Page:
In an interview Saturday with the Indianapolis Star (http://indy.st/1MhuY1d), the Republican governor said he's been in discussions with legislative leaders this weekend. He expects that a clarification bill will be introduced this coming week to the religious objections law he signed Thursday. Pence declined to provide details but told the newspaper that making gay and lesbian Indiana residents a protected legal class is "not on my agenda." 

Pence disputes that the law allows state-sanctioned anti-gay discrimination, as some Indiana businesses, convention organizers and others have argued. He says he didn't anticipate "the hostility that's been directed at our state."

Since Republican Gov. Mike Pence signed the bill into law Thursday, Indiana has been widely criticized by businesses and organizations around the nation, as well as on social media with the hashtag #boycottindiana. Local officials and business groups around the state hope to stem the fallout, although consumer review service Angie's List said Saturday that it is suspending a planned expansion in Indianapolis because of the new law.

Meanwhile, hundreds of people, some carrying signs reading "no hate in our state," gathered Saturday outside the Indiana Statehouse for a boisterous rally against a new state law that opponents say could sanction discrimination against gay people. 



Pence and other supporters of the law contend discrimination claims are overblown and insist it will keep the government from compelling people to provide services they find objectionable on religious grounds. They also maintain that courts haven't allowed discrimination under similar laws covering the federal government and 19 other states.

But state Rep. Ed DeLaney, an Indianapolis Democrat, said Indiana's law goes further than those laws and opens the door to discrimination.

"This law does not openly allow discrimination, no, but what it does is create a road map, a path to discrimination," he told the crowd, which stretched across the south steps and lawn of the Statehouse. "Indiana's version of this law is not the same as that in other states. It adds all kinds of new stuff and it moves us further down the road to discrimination." 

The measure, which takes effect in July, prohibits state laws that "substantially burden" a person's ability to follow his or her religious beliefs. The definition of "person" includes religious institutions, businesses and associations.

Angie's List had sought an $18.5 million incentive package from Indianapolis' City-County Council to add 1,000 jobs over five years. But founder and CEO Bill Oseterle said in a statement Saturday that the expansion was on hold "until we fully understand the implications of the freedom restoration act on our employees."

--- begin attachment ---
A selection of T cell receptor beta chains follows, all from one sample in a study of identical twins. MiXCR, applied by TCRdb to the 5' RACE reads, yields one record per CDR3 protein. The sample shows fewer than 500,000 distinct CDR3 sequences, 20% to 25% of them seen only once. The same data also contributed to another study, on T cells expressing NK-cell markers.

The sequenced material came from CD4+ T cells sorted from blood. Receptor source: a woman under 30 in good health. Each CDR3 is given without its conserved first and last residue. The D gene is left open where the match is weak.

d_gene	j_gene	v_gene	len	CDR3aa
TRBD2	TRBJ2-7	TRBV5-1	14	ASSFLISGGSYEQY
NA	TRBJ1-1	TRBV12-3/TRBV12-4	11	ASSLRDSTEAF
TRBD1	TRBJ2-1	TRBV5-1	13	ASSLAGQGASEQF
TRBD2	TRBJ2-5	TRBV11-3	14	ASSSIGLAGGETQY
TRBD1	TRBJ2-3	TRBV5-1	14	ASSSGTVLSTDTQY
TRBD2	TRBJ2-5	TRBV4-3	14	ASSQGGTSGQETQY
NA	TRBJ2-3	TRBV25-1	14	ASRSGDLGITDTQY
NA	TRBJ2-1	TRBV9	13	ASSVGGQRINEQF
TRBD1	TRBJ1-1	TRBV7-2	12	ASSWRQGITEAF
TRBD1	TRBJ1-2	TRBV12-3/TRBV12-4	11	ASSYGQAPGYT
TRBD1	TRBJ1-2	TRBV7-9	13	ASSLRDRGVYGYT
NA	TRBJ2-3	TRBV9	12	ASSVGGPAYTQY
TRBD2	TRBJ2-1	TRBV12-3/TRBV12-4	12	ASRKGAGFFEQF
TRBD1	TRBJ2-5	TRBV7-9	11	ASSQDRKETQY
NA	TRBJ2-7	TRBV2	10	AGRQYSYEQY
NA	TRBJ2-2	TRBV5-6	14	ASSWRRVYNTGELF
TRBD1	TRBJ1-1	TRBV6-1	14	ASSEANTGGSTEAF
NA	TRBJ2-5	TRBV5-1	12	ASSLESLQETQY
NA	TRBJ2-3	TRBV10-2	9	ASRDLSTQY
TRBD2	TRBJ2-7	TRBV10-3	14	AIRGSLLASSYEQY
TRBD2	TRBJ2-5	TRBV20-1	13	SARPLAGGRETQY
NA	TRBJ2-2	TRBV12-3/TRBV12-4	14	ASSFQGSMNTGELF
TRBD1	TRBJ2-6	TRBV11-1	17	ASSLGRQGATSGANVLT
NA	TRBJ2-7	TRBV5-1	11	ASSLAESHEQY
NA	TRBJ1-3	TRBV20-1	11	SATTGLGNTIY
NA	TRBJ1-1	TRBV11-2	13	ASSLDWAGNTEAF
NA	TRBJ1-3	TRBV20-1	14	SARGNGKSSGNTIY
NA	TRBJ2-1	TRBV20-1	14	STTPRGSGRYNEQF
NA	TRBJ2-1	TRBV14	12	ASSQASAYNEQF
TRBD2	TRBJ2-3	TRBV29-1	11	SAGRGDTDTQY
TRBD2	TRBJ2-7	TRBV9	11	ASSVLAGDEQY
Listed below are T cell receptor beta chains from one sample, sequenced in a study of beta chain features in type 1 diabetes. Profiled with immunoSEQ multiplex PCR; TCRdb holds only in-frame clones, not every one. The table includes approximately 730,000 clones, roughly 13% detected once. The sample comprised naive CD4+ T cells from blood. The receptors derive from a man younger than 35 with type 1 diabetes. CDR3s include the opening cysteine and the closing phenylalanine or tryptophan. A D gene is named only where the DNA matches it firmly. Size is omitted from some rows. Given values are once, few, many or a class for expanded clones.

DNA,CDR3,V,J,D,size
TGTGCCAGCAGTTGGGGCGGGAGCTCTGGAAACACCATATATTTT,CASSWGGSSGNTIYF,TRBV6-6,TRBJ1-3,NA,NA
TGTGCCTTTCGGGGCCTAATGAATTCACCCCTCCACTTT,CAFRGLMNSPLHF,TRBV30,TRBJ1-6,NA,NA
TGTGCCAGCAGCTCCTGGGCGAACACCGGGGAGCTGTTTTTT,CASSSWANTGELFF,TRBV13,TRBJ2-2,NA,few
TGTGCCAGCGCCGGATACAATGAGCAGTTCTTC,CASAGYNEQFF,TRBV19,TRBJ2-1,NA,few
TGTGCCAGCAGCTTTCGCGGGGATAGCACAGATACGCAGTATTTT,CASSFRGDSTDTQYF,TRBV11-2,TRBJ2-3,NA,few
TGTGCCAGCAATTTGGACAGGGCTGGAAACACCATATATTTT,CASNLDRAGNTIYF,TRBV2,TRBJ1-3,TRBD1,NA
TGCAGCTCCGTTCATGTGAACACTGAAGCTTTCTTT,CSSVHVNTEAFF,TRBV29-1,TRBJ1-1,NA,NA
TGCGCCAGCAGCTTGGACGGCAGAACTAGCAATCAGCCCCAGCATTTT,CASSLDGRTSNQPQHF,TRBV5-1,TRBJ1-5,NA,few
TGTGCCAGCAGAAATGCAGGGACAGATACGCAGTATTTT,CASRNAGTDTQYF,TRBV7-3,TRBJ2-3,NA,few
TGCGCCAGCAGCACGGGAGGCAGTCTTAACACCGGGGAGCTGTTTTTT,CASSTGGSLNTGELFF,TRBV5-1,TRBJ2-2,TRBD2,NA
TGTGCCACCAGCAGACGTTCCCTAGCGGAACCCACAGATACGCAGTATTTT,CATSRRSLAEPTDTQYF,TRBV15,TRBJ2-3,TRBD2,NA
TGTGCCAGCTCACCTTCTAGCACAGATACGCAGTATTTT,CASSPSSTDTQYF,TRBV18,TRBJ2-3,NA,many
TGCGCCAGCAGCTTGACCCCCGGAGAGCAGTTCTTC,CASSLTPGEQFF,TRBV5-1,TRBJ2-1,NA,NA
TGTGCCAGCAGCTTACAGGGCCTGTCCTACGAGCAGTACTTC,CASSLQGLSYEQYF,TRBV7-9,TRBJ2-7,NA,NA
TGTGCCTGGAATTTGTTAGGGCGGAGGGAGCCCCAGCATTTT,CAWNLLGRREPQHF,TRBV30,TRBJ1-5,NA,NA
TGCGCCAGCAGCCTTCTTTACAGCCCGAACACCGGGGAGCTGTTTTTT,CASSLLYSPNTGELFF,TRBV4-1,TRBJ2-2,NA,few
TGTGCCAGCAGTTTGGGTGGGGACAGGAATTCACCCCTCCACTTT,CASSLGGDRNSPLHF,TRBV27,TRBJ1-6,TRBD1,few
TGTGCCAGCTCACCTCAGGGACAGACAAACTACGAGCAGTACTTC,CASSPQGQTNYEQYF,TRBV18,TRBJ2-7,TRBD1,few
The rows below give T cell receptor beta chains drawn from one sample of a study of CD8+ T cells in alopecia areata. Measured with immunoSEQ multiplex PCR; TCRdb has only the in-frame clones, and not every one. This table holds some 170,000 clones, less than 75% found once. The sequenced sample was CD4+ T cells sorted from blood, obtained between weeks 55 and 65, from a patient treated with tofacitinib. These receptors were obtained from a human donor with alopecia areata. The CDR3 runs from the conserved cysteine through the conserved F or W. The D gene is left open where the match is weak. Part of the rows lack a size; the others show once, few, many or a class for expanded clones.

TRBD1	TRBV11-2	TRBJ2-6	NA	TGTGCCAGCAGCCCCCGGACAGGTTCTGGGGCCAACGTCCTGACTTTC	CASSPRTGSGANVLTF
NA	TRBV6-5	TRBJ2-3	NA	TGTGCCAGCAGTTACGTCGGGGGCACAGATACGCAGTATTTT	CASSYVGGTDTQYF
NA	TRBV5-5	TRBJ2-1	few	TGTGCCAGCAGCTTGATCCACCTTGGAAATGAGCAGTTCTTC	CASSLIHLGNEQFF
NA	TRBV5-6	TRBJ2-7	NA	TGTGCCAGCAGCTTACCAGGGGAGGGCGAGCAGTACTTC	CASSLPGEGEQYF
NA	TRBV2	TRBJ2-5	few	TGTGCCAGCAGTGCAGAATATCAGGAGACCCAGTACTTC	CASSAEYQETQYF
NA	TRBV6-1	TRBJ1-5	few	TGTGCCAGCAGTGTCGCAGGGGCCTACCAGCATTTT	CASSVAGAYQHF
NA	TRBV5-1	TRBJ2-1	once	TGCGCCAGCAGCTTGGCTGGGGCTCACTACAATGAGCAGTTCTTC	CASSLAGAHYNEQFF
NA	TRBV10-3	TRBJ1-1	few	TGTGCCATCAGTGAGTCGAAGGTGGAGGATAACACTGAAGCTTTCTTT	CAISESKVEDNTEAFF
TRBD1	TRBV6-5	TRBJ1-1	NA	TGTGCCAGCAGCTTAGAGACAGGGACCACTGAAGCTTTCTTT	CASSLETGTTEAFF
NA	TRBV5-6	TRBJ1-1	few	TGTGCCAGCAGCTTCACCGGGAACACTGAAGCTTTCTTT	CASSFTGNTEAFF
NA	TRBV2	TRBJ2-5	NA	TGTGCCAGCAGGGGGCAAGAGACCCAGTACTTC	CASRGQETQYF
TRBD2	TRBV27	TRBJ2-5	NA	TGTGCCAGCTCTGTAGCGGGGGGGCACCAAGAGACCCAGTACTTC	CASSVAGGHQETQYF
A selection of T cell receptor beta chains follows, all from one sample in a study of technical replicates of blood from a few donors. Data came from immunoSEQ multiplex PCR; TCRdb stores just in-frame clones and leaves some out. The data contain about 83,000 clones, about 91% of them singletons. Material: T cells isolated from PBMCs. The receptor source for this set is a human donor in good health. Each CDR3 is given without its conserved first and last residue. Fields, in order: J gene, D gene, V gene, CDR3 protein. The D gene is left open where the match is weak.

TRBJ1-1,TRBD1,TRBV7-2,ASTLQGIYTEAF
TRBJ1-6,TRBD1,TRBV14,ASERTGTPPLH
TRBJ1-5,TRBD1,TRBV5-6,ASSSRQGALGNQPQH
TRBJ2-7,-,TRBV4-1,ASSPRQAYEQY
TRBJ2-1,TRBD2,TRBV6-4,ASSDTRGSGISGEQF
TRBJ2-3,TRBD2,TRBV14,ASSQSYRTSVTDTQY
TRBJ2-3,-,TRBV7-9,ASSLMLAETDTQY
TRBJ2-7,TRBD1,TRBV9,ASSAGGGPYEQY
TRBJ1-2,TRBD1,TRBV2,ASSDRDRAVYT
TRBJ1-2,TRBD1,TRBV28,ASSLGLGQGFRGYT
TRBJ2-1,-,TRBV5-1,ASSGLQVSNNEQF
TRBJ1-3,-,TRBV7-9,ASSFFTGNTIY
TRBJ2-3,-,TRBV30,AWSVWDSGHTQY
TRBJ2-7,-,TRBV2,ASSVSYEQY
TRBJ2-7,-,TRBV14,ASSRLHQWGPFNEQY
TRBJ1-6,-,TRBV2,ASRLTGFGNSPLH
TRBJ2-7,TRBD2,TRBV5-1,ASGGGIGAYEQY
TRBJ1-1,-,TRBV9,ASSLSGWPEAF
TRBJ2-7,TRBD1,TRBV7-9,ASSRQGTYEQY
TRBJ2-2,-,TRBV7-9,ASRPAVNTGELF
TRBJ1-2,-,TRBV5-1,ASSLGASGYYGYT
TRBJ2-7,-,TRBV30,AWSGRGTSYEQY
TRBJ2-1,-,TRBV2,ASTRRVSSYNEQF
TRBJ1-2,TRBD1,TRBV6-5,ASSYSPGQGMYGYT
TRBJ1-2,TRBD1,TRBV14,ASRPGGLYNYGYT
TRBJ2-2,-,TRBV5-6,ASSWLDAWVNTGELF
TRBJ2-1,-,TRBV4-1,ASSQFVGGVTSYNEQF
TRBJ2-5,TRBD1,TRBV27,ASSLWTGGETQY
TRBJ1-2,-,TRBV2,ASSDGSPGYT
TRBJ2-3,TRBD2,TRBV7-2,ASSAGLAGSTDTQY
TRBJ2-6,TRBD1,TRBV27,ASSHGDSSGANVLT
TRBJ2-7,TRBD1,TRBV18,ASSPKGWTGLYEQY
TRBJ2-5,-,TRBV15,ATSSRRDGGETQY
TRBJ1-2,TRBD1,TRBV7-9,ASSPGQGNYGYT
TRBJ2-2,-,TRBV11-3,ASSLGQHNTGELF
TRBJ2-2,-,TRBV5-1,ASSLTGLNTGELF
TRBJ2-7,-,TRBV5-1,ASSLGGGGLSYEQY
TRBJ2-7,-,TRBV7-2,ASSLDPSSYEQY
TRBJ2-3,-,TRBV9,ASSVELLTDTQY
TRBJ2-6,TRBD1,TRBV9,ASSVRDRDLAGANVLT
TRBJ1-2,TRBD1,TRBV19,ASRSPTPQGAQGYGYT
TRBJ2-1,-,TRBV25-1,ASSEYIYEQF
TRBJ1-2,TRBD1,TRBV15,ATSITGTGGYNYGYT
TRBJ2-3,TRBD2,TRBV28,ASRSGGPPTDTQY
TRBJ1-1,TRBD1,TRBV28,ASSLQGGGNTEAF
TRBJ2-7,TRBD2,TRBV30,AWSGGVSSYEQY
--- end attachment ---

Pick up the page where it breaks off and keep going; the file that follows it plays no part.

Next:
Saturday's crowd, for which police didn't have an exact estimate, chanted "Pence must go!" several times and many people held signs like "I'm pretty sure God doesn't hate anyone" and "No hate in our state."

In the newspaper interview, Pence said he didn't expect the reaction the law has generated.  


"I just can't account for the hostility that's been directed at our state," he said. "I've been taken aback by the mischaracterizations from outside the state of Indiana about what is in this bill."

Zach Adamson, a Democrat on Indianapolis' City-County Council, said to cheers that the law has nothing to do with religious freedom but everything to do with discrimination.

"This isn't 1950 Alabama; it's 2015 Indiana," he told the crowd, adding that the law has brought embarrassment on the state.

Among those who attended the rally was Jennifer Fox, a 40-year-old from Indianapolis who was joined by her wife, Erin Fox, and their two boys, ages 5 and 8, and other relatives.

Fox said they married last June on the first day that same-sex marriage became legal in Indiana under a federal court ruling. She believes the religious objections law is a sort of reward to Republican lawmakers and their Conservative Christian constituents who strongly opposed allowing the legalization of gay marriage in the state.

"I believe that's where this is coming from — to find ways to push their own agenda, which is not a religious agenda; it's aimed at a specific section of people," Fox said.

Read More:http://www.chicagotribune.com/business/breaking/chi-angies-list-new-indiana-law-20150328-story.html

Hilarious Rejected National Slogans for Major Countries

1. USA
2. SWITZERLAND
3. AUSTRALIA
4. RUSSIA
5. THE NETHERLANDS
6. CANADA
7. NORTH KOREA
8. PORTUGAL
9. NEW ZEALAND
10. ITALY
11. AUSTRIA
12. UNITED KINGDOM

French Street Art That Will Make You Look Twice (27 pics)

27 year old French artist, Charles Leval aka Levalet, uses the streets of Paris as the backdrop for his creations and these graffiti creations are really awesome.



























28 Mar 2015

FCC Chair: Net Neutrality Is “Right Choice” Because Big ISPs Want “Unfettered Power”

The net neutrality rule hasn’t yet taken effect, but it’s been under heavy political fire for the past few weeks. Lawmakers hauled FCC chairman Tom Wheeler and other FCC commissioners in before a series of Congressional committees to justify (or, for dissenting commissioners, to vilify) the open internet rule. Those hearings, in large part, were heated and adversarial. But in a speech at Ohio State’s law school today, Wheeler took the chance to say everything that committee members cut him off from.
Why is net neutrality so important? Because otherwise, Wheeler said, “private gatekeepers,” like Comcast and Verizon, “will have unfettered power to control commerce and free expression.”